• Transfer loaves, on parchment, to baking stone, cover with stacked inverted disposable pans, and bake for 5 minutes. Carefully remove pans and bake until loaves are evenly browned, 12 to 15 minutes longer, rotating parchment halfway through baking. Transfer to cooling rack and let cool for at least 20 minutes before serving. Consume within 4 hours.


Gentle shaping is key for authentic texture.
For the best flavor, here’s what we do:
  • Add some whole-wheat flour to mimic the wheatiness of French flours
  • Use a long, cold fermentation to develop complex flavor
  • Steam the loaves under aluminum pans to create a dark and flavorful crispy crust


Hallo, try this: 
500 g unbleached bread flour
325 g water
10 g salt
1 tsp instant yeast
5 g sugar or diastatic malt
10 g butter 
let it ferment at room temperature (about 2 hours with one fold). Divide it into 10 – 12 pieces, shape round or like little batards. Proof for 30 minutes, score and bake  with steam for 20 minutes at 450° F. The use of egg whites and an egg wash is not really “german”. 
“Kipfen – Wecken – Semmel – Weggli – Schrippe – Feierabend Brötchen – Rundstück”. These are all words for the very normal, white, small, round roll that you see in the breakfast bread baskets in Germany or Austria. A lean dough and steam in the oven help create the special taste of the crisp roll, an overnight sponge gives you a deeper dimension. If you are having a brunch, these rolls can easily be ready by 10 or 11 am. If you are an early riser, they can be coming out of the oven at 8 am. Of course, you can always freeze them and re-crisp in the oven. Makes 40 small rolls.
Course: Bread


***Day 1***

  • 2 c 250 grambread flour (I used King Arthur unbleached)
  • 1 1/3 c cold tap water 300 ml
  • 1/2 tsp instant yeast 2.5 grams

***Day 2***

  • 5 1/2 c flour 725 grams
  • 1 1/3 c water (300 ml) plus extra if needed
  • 1 tsp (5 grams) instant yeast
  • 1 1/2 tsp 12 grams) salt (Morton’s iodized)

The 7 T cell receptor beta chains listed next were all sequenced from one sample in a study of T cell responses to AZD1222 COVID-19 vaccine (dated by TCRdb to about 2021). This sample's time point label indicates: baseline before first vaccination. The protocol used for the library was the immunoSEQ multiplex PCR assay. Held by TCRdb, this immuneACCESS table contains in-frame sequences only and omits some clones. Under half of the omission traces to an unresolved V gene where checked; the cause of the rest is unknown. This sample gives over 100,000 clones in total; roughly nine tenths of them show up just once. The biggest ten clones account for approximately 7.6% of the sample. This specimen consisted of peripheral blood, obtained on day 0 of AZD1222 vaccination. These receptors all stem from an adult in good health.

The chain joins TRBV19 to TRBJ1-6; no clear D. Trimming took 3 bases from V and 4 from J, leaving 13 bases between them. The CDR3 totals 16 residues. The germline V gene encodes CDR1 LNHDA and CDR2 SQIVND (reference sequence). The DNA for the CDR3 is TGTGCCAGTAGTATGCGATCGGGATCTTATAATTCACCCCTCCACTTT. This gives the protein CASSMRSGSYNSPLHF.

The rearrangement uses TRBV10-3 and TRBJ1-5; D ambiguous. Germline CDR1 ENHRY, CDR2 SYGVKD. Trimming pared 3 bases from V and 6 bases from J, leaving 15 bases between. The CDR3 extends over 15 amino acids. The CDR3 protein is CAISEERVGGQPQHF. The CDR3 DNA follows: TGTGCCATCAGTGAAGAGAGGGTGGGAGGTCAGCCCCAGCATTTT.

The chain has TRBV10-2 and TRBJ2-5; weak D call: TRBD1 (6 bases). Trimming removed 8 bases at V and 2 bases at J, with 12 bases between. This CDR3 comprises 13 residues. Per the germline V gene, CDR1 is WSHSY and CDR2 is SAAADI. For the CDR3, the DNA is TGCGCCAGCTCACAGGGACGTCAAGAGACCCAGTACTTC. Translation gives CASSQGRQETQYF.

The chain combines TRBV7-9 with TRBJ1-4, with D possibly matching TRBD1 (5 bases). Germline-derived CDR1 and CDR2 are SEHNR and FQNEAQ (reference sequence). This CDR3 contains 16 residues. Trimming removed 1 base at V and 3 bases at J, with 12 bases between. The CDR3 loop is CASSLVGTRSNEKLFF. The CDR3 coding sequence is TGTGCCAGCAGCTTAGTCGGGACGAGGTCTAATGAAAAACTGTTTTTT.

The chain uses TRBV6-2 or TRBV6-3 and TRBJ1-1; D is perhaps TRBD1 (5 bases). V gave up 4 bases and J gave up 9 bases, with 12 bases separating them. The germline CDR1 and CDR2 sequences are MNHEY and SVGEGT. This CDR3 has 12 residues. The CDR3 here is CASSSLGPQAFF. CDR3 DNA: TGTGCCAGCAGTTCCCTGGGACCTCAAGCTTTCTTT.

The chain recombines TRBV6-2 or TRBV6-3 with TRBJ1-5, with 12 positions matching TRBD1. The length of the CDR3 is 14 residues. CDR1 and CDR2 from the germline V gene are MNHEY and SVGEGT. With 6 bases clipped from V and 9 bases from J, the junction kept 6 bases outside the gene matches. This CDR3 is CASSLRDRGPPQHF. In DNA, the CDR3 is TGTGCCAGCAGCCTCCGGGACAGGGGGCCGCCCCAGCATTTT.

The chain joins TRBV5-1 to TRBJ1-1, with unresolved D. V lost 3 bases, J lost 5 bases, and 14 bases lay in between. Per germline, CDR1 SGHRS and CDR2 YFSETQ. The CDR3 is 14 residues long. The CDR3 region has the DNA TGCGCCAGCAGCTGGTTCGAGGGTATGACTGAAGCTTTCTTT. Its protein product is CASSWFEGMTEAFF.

• The night before you want rolls mix the flour, water and yeast in a bowl until smooth and lump-free. Cover with plastic wrap or plate (not airtighand let this mix sit on the counter overnight.
  • The next day (8-24 hours later), mix the sponge (what you mixed on Day 1) with 5 cups of flour, the extra water and the yeast. Knead for 8 minutes, preferably with a stand mixer. Add up to another half cup of flour until dough clears the bowl (doesn’t stick to sides much-just a little).
  • Sprinkle the salt over the dough and mix for 4 more minutes (You may decrease the salt to 1 teaspoon, if you wish).
  • The consistency of the dough should be smooth but tacky, adjust with water, a teaspoon at a time, or flour, a tablespoon at a time.
  • Form dough into a ball and place in an oiled bowl or dough doubler, turning once to coat. Place a damp towel or plastic wrap over the top.
  • Let the dough ferment for 2 hours at room temperature, or until doubled in size.
  • Turn dough out on lightly floured work surface and form into a log. cut 2 ounce pieces (50 gramwith a bench knife or spatula. This will make about 40 small rolls. If you want them a more normal size (for today’s portions), cut 2 1/2 to 3 ounce pieces (70-84 grams).
  • If you have a scale handy, weigh a few to be sure.
  • Let the pieces rest for a few minutes, then form into balls or any other shape you like. Coat in flour and place on parchment paper about 2 inches apart.
  • Cover with a damp cloth and let them rise for a further hour.
  • Preheat oven, preferably with an oven stone, to 450°F for 1 hour. Place an old pan on the bottom rack.
  • Slash rolls with a serrated knife or lamé or razor blade.
  • Place rolls in the oven on the next shelf up, directly on top of the stone if available or on a baking sheet if not. Pour 1 cup of water into the old baking pan and close the door quickly. Spray sides of oven with water 2 or 3 times in the first 5 minutes using a regular spray bottle. Bake for 15 – 20 more minutes, turning the baking sheet if necessary for even browning.
  • Cool rolls on wire racks so that the bottoms don’t get soggy.
  • Rolls are supposed to be eaten warm and crispy. You may freeze and recrisp in a hot oven if you are not eating them the same day they are baked. To transport to a brunch or potluck, wrap them in a towel or fabric napkin in a basket.

Herb and Cheese Bubble Loaf

Course: Bread
Author: Better Homes and Gardens


  • 2 1/2 – 3 cups flour
  • 1 package active dry yeast
  • 1 c milk
  • 1 T butter
  • 1 cup shredded cheese they say cheddar or Swiss; any hard-ish, melty cheese should work
  • 1/4 cup butter melted
  • 2 T snipped parsley
  • 1/2 t dried oregano
  • 1/2 t dried marjoram


  • Combine 1 c. flour and yeast; set aside. Heat milk, 1 T butter, and 1/2 t salt in a small saucepan until 120-130 degrees and the butter just begins to melt. Add milk to flour. Mix briskly until no lumps remain. (The book says to use an electric mixer; I did it by hand both times and it worked fine.) Add the cheese and stir in as much of the remaining flour as you can. (I’ve been able to add two c. both times. Also, if you forget and add the flour first, it is still possible to mix the cheese in!)
  • Knead until moderately stiff and smooth. Shape into ball, place in greased bowl, turn once. Let rise, covered, in a warm place until doubled in size. (And this is why I always combine laundry and bread-baking — nothing like a laundry closet pumping out hot humid air to speed up rising!)